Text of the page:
The LM3D Swim is produced using 3D printers and pre-sales are expected to begin in spring 2016.
Local Motors unveiled the vehicle at the SEMA Show, and it is expected to be delivered in early 2017. Designer Kevin Lo is responsible for the car, which he first submitted to a community challenge in July, according to Latinos Health. Lo has also designed the Local Motors Sport vehicle.
3D-printed cars coming to the streets in early 2017
“We are using the power of DDM (direct digital manufacturing) to create new vehicles at a pace unparalleled in the auto industry, and we’re thrilled to begin taking orders on 3D-printed cars next year,” Local Motors CEO Jay Rogers told the audience during the Las Vegas SEMA event.
The LM3D Swim was reportedly designed using Siemens’ Solid Edge, while SABIC provided the necessary materials to make the bodywork. Local Motors has formed partnerships with IBM and other companies in a bid to create products and apps that will monitor and improve the driving experience, while crash tests are ongoing.
Chief Marketing Officer Elle Shelley told Slash Gear that the LM3D Swim is just as comfortable as a BMW 3 Series, while offering greater safety performance and eco-friendliness. Shelley claims that the 3D-printed construction allowed Local Motors to design a “complex roll-cage” frame, which improves safety and reduces waste.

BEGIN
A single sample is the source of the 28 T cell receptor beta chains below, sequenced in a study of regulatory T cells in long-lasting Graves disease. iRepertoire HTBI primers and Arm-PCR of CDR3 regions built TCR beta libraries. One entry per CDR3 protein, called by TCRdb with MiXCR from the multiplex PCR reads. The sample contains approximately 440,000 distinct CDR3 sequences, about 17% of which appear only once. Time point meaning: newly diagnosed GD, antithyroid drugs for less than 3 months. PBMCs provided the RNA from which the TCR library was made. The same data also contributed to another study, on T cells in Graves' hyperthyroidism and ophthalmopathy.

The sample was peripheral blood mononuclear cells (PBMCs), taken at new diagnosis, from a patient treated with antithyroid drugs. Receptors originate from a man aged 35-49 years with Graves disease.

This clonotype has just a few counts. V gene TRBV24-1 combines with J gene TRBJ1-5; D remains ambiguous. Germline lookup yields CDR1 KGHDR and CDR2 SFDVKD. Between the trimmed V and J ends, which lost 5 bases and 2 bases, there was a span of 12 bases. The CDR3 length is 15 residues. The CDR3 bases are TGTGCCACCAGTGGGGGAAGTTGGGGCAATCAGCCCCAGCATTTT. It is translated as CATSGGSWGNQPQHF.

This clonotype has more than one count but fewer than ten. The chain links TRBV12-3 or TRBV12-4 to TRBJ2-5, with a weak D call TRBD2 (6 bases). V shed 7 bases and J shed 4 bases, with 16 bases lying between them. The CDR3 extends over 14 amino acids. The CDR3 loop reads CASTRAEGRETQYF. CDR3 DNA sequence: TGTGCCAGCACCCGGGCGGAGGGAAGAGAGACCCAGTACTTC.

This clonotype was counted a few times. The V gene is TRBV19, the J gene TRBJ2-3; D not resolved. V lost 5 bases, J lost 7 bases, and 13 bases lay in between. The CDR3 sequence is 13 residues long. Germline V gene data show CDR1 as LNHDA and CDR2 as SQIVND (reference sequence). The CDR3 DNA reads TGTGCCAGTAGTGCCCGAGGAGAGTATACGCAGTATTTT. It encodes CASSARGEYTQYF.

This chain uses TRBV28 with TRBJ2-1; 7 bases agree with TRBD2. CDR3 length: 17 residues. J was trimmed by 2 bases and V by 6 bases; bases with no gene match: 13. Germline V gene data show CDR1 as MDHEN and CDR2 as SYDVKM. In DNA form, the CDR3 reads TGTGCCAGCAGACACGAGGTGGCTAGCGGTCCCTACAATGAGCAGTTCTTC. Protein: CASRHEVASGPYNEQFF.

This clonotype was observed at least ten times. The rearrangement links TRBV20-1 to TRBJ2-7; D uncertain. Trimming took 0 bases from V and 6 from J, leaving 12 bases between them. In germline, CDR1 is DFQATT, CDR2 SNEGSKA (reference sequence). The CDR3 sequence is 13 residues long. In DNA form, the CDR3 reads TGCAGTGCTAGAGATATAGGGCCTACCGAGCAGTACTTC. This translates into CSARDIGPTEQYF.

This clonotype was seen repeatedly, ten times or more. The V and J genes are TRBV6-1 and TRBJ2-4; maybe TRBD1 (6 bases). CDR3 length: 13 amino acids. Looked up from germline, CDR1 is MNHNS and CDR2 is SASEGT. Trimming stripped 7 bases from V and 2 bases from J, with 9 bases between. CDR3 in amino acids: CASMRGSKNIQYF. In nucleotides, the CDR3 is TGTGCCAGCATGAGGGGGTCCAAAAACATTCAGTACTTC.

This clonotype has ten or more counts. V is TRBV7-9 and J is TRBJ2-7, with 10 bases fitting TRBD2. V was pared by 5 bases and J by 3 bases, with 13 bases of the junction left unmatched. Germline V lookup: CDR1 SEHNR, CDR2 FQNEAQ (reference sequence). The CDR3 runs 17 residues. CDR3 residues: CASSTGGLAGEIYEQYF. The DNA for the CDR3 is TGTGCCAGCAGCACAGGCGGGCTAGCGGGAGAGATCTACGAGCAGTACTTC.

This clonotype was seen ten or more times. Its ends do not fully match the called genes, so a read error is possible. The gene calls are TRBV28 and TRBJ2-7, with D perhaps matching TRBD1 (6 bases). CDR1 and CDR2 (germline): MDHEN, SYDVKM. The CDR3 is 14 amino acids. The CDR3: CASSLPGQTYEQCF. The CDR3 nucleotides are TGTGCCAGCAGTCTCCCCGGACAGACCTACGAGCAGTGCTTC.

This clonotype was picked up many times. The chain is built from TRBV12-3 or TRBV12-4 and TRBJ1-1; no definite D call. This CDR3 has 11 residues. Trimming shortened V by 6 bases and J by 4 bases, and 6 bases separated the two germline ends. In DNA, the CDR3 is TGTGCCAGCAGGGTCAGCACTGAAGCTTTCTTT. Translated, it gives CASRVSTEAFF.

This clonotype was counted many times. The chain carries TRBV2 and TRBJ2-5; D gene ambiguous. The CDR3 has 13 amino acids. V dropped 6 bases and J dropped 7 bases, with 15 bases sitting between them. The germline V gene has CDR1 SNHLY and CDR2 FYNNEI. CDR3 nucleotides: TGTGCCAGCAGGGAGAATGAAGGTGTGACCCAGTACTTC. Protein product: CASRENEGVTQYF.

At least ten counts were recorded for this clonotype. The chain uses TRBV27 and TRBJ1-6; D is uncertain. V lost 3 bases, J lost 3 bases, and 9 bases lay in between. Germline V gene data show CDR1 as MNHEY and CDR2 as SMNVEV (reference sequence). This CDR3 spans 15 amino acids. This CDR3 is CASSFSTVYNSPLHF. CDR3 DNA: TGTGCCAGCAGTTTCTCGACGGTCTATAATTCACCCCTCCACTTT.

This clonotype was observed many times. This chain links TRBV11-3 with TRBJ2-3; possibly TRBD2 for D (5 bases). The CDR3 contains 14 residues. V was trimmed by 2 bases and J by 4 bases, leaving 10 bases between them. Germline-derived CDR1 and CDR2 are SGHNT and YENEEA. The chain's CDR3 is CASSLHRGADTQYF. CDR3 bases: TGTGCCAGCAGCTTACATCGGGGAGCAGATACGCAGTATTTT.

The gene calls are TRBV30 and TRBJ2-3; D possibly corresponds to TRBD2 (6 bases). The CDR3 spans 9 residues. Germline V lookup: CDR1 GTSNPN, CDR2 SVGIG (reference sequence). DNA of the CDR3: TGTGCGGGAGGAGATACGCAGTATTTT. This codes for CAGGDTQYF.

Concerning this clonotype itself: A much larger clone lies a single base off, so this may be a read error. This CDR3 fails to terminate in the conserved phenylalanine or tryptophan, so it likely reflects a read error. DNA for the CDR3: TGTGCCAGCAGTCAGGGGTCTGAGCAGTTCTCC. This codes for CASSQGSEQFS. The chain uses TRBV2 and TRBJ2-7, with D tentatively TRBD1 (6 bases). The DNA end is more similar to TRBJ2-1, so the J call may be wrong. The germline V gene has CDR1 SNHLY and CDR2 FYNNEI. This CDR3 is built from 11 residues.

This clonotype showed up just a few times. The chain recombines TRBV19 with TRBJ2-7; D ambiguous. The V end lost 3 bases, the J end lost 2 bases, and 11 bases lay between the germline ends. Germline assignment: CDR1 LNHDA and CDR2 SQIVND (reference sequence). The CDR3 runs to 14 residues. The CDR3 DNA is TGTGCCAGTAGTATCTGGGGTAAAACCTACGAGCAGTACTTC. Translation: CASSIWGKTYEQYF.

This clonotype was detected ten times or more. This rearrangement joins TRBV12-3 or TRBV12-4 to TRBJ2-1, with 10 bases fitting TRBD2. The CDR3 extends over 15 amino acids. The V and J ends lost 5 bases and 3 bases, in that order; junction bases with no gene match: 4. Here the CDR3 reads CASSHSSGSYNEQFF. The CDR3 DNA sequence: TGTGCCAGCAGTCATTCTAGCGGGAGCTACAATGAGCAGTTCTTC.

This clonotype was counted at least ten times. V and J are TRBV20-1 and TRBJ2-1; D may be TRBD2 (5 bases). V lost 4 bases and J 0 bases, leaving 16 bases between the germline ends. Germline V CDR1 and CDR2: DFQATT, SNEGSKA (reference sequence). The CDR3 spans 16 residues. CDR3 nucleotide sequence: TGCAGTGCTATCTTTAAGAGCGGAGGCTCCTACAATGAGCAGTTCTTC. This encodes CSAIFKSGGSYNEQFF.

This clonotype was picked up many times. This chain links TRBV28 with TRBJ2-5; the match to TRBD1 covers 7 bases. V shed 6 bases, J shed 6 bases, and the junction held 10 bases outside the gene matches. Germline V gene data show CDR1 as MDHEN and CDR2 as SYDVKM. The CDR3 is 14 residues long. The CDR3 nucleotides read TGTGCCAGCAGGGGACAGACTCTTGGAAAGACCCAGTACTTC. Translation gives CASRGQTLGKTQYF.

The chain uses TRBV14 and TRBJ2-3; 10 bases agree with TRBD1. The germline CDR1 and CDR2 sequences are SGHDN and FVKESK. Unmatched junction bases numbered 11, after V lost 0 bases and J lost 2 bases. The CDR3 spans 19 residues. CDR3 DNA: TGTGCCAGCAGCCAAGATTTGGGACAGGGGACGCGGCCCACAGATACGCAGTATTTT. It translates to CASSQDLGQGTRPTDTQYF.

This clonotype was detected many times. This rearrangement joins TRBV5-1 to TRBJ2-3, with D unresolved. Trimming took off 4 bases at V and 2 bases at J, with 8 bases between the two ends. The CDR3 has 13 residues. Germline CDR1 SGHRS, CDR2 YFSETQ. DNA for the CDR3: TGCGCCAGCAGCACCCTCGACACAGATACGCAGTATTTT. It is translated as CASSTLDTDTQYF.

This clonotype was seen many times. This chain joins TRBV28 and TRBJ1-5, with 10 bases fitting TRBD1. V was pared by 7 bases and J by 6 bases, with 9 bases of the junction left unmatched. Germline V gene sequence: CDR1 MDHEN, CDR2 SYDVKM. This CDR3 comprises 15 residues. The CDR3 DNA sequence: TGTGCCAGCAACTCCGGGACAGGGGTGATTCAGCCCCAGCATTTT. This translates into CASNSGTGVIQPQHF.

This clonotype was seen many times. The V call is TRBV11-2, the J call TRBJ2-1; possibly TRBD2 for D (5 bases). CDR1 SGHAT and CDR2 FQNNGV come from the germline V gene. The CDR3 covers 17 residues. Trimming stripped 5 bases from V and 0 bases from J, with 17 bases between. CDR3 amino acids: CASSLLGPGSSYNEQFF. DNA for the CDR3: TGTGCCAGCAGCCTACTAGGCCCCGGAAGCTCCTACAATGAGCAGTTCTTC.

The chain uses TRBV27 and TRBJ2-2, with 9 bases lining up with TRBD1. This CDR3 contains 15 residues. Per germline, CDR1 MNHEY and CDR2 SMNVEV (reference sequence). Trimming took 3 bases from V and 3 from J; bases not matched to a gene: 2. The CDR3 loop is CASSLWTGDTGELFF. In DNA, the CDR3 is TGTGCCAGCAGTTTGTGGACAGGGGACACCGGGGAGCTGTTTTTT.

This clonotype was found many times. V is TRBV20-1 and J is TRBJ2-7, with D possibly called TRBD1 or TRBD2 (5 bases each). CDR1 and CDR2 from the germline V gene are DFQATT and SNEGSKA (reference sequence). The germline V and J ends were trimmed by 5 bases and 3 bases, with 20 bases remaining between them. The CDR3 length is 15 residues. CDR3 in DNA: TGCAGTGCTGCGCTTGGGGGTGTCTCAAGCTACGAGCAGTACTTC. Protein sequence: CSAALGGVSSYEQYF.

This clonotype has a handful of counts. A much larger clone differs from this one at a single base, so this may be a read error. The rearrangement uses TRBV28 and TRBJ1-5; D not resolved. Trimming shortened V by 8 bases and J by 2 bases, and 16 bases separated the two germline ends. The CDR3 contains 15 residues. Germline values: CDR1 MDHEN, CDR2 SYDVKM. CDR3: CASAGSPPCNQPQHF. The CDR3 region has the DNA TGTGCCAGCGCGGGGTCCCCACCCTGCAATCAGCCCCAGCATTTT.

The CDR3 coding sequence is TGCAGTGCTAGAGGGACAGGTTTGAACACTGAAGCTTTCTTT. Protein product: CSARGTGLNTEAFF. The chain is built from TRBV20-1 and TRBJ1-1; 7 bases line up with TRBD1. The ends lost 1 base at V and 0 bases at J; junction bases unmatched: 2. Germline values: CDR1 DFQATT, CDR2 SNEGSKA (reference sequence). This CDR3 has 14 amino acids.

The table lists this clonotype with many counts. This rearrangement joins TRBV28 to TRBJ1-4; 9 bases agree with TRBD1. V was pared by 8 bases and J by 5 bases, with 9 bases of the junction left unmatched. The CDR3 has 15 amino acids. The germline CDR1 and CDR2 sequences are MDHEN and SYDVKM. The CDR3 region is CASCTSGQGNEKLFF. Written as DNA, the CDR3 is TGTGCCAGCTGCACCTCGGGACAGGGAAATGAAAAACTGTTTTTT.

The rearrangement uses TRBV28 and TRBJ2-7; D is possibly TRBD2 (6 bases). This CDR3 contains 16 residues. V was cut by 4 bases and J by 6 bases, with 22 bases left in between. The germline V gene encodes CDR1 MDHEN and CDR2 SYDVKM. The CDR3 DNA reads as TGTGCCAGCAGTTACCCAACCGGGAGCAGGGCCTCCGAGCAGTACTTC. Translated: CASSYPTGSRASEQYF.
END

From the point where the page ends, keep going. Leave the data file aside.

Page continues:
Local Motors announces pricing and delivery details
The material is also fully recyclable and allows owners to customize their vehicle. Each car produced by the company will be unique, and the company aims to produce nearly 2,400 cars every year.
Although the exterior is customizable, the same powertrain and chassis will be used on all of the company’s vehicles. Local Motors has not confirmed where it will source these parts, although the prototype featured at SEMA featured equipment derived from the BMW i3.
According to reports the LM3D will be powered by electricity and units will be constructed at the Local Motors factory in Knoxville, which will open in 2016. Units will sell for approximately $53,000, although federal subsidies for electric vehicles may reduce the price by around $10,000.
While 3D printing may not have revolutionized manufacturing as some people predicted, it certainly helps to streamline industrial processes and improve products.